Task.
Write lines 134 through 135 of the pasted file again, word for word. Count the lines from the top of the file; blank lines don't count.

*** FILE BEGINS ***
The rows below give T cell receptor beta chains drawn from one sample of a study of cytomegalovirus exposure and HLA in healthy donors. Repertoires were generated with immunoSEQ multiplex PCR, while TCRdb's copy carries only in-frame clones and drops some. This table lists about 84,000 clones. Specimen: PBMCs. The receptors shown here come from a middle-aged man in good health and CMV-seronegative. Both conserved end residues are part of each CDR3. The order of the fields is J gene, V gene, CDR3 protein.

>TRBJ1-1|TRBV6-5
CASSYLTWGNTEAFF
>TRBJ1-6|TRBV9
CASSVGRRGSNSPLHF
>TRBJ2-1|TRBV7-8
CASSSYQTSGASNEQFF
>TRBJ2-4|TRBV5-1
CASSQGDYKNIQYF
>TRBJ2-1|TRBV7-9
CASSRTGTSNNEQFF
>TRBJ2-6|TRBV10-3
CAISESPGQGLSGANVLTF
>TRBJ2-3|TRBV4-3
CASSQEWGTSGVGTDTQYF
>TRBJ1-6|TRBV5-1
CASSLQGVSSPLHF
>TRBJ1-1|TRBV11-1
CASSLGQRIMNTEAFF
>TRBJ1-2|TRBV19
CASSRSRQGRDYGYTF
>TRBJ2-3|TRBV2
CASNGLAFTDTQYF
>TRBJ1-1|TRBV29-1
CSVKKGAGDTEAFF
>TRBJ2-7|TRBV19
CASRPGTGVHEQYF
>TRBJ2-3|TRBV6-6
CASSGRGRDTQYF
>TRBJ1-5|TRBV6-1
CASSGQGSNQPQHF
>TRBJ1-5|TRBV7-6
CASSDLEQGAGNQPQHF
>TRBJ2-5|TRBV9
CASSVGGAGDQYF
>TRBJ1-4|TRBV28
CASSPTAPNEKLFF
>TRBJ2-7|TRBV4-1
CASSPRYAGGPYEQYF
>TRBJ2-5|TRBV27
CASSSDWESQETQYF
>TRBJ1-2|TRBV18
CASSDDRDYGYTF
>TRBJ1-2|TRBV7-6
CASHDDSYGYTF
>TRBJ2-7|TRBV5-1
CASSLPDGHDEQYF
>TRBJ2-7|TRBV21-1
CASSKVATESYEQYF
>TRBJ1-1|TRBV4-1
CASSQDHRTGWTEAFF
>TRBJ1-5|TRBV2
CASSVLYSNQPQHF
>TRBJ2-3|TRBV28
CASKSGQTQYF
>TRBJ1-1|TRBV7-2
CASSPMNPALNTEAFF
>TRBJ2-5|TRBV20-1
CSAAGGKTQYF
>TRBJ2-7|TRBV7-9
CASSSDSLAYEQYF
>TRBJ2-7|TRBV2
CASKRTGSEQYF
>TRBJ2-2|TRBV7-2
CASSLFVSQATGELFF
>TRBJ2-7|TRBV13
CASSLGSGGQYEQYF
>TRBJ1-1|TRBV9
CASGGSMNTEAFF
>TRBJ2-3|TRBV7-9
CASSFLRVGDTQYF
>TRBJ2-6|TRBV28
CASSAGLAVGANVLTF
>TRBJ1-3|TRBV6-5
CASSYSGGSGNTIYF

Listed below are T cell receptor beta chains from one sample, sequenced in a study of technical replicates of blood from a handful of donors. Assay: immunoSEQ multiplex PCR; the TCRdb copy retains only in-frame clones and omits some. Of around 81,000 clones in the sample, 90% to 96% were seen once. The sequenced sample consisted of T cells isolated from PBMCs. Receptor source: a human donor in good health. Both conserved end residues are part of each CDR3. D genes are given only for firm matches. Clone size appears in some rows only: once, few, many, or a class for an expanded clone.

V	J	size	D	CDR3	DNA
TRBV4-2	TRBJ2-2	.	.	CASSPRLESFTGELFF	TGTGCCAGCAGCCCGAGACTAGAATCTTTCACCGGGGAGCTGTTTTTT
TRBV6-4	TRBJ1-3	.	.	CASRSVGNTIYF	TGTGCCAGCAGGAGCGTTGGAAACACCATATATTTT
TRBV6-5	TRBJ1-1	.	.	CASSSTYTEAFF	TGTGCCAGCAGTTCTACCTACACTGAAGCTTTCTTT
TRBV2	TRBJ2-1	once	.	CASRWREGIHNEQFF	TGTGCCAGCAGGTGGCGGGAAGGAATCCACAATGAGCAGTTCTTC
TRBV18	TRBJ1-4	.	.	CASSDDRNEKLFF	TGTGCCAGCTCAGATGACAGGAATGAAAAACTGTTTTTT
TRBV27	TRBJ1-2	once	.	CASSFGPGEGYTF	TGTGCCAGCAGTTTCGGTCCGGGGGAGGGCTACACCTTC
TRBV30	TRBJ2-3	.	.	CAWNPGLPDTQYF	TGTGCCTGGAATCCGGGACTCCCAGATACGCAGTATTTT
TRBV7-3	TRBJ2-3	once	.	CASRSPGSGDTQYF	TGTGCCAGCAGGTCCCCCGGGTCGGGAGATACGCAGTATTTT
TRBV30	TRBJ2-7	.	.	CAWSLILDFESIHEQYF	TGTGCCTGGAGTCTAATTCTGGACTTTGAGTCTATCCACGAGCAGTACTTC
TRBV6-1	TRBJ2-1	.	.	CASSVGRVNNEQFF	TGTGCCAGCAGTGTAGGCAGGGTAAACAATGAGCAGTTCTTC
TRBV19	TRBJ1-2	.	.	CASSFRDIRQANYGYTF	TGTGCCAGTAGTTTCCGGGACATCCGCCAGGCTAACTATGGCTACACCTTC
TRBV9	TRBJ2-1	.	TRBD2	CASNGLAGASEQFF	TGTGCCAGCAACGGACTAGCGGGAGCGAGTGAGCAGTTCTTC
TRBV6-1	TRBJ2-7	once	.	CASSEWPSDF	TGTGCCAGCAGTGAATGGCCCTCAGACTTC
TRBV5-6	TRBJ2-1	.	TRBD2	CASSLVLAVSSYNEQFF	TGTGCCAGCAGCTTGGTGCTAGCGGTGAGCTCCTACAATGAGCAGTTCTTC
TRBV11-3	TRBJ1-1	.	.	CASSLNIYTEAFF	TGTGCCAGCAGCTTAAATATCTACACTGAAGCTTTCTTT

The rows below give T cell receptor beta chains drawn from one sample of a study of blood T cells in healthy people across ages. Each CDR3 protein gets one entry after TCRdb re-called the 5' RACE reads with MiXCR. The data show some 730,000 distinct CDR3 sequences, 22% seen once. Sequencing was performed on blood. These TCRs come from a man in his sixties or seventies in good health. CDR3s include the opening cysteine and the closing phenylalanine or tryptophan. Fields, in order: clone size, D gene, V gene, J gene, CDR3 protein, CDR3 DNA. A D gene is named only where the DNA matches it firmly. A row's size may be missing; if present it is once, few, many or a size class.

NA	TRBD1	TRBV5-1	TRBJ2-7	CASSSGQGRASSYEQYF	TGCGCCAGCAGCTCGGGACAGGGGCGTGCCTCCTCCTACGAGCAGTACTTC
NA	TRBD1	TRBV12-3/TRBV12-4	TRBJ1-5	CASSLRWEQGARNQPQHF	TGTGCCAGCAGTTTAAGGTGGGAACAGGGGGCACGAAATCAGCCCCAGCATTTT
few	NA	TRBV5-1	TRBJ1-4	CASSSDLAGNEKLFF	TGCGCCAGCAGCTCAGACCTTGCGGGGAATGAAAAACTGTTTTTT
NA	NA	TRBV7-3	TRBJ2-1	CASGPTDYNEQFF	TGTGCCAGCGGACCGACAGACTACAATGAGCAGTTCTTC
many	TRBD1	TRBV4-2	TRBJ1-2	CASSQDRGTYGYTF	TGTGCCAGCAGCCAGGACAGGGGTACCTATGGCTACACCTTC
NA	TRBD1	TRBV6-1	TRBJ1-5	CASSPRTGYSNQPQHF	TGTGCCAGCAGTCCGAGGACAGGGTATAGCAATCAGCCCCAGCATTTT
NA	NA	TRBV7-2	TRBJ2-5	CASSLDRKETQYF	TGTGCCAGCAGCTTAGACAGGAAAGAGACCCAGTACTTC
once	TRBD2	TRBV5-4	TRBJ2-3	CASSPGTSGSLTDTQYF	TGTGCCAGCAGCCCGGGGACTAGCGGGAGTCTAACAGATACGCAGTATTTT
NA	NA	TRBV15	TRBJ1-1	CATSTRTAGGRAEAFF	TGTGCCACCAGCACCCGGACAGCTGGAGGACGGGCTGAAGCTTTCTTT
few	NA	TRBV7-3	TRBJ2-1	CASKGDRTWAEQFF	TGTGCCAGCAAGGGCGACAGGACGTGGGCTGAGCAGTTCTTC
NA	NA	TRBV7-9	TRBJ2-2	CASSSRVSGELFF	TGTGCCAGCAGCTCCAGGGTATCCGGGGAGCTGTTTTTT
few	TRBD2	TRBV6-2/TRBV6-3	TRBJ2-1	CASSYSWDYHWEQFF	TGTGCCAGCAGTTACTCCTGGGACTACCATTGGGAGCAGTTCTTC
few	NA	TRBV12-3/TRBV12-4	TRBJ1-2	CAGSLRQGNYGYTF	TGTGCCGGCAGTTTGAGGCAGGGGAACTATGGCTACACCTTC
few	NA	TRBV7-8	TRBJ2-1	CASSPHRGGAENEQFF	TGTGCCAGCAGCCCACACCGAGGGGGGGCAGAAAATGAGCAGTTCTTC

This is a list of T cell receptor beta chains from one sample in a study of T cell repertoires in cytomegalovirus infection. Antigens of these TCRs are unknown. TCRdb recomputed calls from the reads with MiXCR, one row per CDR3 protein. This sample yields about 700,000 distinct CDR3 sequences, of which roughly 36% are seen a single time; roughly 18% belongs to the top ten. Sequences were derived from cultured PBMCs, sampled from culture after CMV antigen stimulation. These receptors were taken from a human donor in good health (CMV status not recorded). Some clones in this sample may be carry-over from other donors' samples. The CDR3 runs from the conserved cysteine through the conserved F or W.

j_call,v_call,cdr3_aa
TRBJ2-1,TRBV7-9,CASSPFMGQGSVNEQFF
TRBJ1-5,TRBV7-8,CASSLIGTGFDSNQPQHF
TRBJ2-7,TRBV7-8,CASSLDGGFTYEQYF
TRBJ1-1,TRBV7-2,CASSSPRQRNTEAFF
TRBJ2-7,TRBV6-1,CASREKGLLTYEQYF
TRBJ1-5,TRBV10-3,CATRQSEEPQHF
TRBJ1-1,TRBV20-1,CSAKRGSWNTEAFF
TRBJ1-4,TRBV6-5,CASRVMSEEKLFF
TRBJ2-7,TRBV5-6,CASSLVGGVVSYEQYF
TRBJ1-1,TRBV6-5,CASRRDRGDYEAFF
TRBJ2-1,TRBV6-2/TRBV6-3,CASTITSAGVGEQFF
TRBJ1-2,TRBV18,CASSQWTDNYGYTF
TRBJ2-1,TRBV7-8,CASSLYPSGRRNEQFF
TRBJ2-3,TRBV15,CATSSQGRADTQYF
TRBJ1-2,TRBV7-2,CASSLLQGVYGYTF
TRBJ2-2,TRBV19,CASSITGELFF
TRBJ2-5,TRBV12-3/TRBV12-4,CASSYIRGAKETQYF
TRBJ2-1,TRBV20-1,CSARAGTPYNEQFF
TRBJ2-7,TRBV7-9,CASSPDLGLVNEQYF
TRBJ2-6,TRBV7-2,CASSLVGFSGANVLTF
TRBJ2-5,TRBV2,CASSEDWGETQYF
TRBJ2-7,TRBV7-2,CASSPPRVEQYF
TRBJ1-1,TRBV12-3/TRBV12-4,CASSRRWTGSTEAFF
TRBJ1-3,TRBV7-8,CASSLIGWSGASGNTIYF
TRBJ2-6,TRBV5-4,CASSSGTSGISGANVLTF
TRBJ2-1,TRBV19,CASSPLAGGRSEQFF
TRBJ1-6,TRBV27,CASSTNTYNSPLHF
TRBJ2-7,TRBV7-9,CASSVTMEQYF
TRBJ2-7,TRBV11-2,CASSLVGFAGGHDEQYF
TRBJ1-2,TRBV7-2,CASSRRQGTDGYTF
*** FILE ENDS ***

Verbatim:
TRBJ2-6,TRBV5-4,CASSSGTSGISGANVLTF
TRBJ2-1,TRBV19,CASSPLAGGRSEQFF